Amid acceleration in the EV market in June, automakers continue to announce new partnerships to advance electrification commitments. To date, almost $350 billion in private investment has been committed to transportation electrification globally. German and Chinese automakers lead in this arena, accounting for more than 58 percent, or $207 billion, of the total global investment. Based on existing commitments, the United States trails far behind and is set to receive less than 10 percent of global investment.

Despite such financial commitments, some analysts are sensing trouble throughout the auto market. Sales have stagnated across the entire U.S. market recently and EVs have not been immune. First quarter growth for EV sales in 2019 was only 10 percent higher than 2018. Comparatively, growth in the fourth quarter of 2018 was 120 percent higher than 2017. Growth recovered to 27 percent year over year for the second quarter of 2019 thanks to Tesla’s dominance, but with further federal tax credit phase outs activating for Tesla and GM, analysts doubt the ability of the U.S. EV market to reach growth levels posted in the second half of 2018.

These regulatory challenges and the slow pace of automaker progress towards electrification promises in the United States and internationally has led some automakers to establish new alliances to amplify investment in the EV market. On July 12, Ford and Volkswagen announced a deepening of their partnership to increase EV and autonomous vehicle development. As a part of the partnership, Ford will use Volkswagen’s drivetrain technology in their European EVs beginning in 2023.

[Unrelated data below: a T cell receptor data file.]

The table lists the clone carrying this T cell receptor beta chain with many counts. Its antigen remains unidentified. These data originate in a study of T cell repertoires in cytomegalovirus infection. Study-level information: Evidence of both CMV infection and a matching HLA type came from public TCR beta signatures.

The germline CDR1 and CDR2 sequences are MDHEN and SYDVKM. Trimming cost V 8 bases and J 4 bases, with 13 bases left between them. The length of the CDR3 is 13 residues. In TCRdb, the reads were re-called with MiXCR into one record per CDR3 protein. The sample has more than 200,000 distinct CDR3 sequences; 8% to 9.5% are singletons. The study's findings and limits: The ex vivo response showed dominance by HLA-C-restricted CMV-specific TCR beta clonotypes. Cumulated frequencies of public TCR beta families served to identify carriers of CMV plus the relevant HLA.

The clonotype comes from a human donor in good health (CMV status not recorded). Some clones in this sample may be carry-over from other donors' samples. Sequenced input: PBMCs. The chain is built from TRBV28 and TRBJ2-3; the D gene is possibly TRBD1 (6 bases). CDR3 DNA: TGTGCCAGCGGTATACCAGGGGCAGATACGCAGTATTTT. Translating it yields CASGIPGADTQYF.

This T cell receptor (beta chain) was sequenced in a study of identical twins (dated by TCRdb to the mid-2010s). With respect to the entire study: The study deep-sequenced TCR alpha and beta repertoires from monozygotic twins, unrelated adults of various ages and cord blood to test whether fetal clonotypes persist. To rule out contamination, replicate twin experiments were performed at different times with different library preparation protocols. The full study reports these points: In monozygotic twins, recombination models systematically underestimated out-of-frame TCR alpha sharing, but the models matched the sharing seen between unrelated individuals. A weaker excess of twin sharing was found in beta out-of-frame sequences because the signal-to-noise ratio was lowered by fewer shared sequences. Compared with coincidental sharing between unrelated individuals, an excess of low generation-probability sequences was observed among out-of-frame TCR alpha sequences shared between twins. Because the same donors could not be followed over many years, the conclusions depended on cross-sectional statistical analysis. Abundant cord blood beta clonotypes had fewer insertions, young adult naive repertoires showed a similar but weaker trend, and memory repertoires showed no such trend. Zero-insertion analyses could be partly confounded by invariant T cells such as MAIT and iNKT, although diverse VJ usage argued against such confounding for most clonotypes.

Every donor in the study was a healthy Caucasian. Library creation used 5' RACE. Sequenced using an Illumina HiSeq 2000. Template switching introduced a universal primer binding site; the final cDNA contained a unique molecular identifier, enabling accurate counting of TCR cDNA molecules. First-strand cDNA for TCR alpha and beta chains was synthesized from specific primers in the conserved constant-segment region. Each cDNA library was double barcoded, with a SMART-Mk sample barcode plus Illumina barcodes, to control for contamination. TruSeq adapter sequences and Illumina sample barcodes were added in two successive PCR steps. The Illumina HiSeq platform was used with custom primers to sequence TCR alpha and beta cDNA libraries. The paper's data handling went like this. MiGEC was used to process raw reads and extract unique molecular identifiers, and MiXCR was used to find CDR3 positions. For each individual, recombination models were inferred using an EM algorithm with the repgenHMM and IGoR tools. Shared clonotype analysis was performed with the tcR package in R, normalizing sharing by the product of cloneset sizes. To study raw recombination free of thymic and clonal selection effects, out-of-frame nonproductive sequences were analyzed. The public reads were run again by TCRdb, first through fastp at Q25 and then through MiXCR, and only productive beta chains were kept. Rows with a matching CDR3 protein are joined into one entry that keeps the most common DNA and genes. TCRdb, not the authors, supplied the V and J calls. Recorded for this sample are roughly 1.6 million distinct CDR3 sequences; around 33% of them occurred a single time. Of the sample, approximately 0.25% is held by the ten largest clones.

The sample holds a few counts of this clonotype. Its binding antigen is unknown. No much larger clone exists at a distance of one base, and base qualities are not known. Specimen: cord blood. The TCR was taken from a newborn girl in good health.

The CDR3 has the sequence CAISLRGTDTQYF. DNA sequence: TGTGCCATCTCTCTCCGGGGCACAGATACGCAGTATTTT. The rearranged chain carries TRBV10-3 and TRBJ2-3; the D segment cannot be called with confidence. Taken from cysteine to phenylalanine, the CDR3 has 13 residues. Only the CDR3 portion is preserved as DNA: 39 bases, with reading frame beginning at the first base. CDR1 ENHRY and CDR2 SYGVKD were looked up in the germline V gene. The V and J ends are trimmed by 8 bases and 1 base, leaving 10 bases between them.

Ford and Volkswagen executives point to the uncertainty in the market and capital-intensive nature of the transition to EVs as central reasons behind the trend toward partnerships across the industry. All of the 36 companies investing in transportation electrification have established some form of partnership with another automaker. Since the beginning of June, five new or expanded alliances have been announced. Toyota announced a new partnership with Subaru on June 6 and an agreement with BYD on July 19. BMW announced a new partnership with Jaguar Land Rover on June 5 and Renault’s announcement of a new investment in China’s Jiangling on July 16 fill out the busy summer of automaker team-ups.

These partnerships extend to the commercial vehicle and medium- and heavy-duty sectors as well. The earlier partnership between Ford and Volkswagen announced in January 2019 targets van and pickup truck electrification. In September 2018, Proterra announced the conclusion of negotiations for a joint venture with Daimler’s Thomas Built Buses to produce electric school bus drivetrains. Partnerships in these sectors will help automakers maximize the increasing public funding investments for electric trucks and buses.

Not all alliances have proceeded smoothly, and Renault’s proposed merger with Fiat-Chrysler fell through in June. Some consider this a microcosm for the challenges faced across the industry where the hurdles of electrification are being referenced as the reason behind former BMW CEO Harald Krueger’s recent departure. Partnerships between automakers are crucial to diffuse risks and manage uncertainties while developing new technologies and manufacturing processes. It is likely these alliances will continue to shift and strengthen as commitments to electrification continue to pile up.

About the author: Conner Smith